Written by: Michelle Gomez, Assistant News Editor
The Simon Fraser Student Society’s (SFSS) Fall Kickoff 2019 has resulted in a deficit of $105,995.
The briefing on the event displays a total net loss of $45,995. However, included under ‘revenues’ are several sponsors, including the SFSS itself, which is listed as having sponsored $60,000. In total, this constitutes a deficit of $105,995.
Prepared by Executive Director Sylvia Ceacero, the briefing report notes that there were added expenses associated with holding the concert in the Strand Hall parking lot rather than in Convocation Mall, as has been done in previous years. The report notes that the SFSS “would have saved approximately $9,000 if the concert was held at the Convocation Mall.”
Jessica Nguyen, VP Student Life, said in an email to The Peak that extra costs were associated with the new venue, including “fencing, security, staging, ambulance on site, etc.” She explained that when organizing the event, the safety of students, as well as the quality of talent, were top priorities.
An emergency Board meeting was called on August 12, 2019 to approve an increase in the budget for the event from a $15,000 allowable deficit (or “SFSS sponsorship” as referred to by the event briefing) to a $60,000 allowable deficit.
SFSS President Giovanni HoSang said in an interview with The Peak that at the emergency meeting, he “didn’t really get the chance to speak about it at the board table [ . . . ] because conversation was shut down when [ . . . ] asking more questions about the budget.”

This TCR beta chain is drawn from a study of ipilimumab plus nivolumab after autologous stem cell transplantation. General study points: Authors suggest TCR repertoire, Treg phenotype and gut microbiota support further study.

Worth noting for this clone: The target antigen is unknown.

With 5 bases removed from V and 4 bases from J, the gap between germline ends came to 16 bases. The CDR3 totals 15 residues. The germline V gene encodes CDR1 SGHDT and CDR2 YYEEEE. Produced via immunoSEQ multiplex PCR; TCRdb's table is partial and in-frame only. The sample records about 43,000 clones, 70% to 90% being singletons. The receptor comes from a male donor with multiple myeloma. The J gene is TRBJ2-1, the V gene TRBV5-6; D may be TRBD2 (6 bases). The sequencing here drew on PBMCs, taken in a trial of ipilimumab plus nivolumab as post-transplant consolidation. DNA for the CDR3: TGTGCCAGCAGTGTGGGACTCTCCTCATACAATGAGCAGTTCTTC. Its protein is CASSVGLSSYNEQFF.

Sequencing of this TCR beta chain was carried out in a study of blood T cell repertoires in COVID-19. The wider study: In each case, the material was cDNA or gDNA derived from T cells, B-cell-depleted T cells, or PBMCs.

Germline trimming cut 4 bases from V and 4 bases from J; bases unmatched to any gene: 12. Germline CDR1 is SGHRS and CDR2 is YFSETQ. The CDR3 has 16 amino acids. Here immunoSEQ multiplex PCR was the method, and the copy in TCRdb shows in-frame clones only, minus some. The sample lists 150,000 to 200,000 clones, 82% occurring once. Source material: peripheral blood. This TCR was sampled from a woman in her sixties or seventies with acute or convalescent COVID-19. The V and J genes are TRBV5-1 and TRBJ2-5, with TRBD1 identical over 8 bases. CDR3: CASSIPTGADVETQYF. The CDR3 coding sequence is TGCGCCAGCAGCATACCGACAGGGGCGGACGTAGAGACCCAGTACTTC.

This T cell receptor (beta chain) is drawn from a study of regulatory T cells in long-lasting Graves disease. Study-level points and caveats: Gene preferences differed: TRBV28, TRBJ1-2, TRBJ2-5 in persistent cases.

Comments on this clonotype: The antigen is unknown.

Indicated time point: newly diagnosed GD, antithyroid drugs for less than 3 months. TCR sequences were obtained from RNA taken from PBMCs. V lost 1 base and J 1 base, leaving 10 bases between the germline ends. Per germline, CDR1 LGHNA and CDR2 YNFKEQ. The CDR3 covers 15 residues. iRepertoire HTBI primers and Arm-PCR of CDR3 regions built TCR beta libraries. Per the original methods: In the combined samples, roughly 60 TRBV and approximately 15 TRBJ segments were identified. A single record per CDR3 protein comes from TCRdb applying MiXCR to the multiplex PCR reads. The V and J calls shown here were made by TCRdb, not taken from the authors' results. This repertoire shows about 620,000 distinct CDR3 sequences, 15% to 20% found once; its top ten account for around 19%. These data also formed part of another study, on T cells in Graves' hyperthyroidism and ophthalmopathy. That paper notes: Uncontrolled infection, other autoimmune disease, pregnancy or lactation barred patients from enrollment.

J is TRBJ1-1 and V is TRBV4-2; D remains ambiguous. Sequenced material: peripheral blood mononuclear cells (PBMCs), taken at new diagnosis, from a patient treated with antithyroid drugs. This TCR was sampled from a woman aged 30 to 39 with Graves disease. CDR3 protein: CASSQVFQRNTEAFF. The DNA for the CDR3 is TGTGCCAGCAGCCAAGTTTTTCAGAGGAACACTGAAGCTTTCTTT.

SFU student and former SFSS Board member Corbett Gildersleve expressed his concerns to the Board as a guest on their November 29 meeting. He later spoke to The Peak in a phone interview.
“The Board approved an additional $45,000 to go to this event with almost no discussion [ . . . ] something is very wrong about that and very very reckless and irresponsible.”
Gildersleve explained that he has called upon the SFSS to hire an independent auditor to assess the planning of the concert.
“Best case scenario for the board is that they spend some extra money and time just to have something that ultimately verifies what they know.”
He noted that SFU could step in and demand a proper investigation, which could include withholding money from the society.
When asked if she would support an audit, Nguyen said that “the SFSS finances are audited on an annual basis by a professional firm.”
Gildersleve, however, explained that the annual SFSS audit would not be conducted until September 2020, by which time there will be an entirely new board. He noted that conducting an audit at this time would not be appropriate, as an entirely new board would not know how decisions from the previous board were made.
HoSang stated that he supports an audit.
“The event delivery was a success, the financials behind it — which is the core of the event — was not a success, but we take the lessons from that and anything that comes from a possible audit,” said HoSang.
Nguyen also considers the event to be a success overall.
“This year’s Fall Kickoff demonstrated that the SFSS can pull off an event of this magnitude with no negatives which helped to rebuild our relationship with SFU. Even though there was a deficit this year, rebuilding the relationship with SFU and the community at-large is priceless.”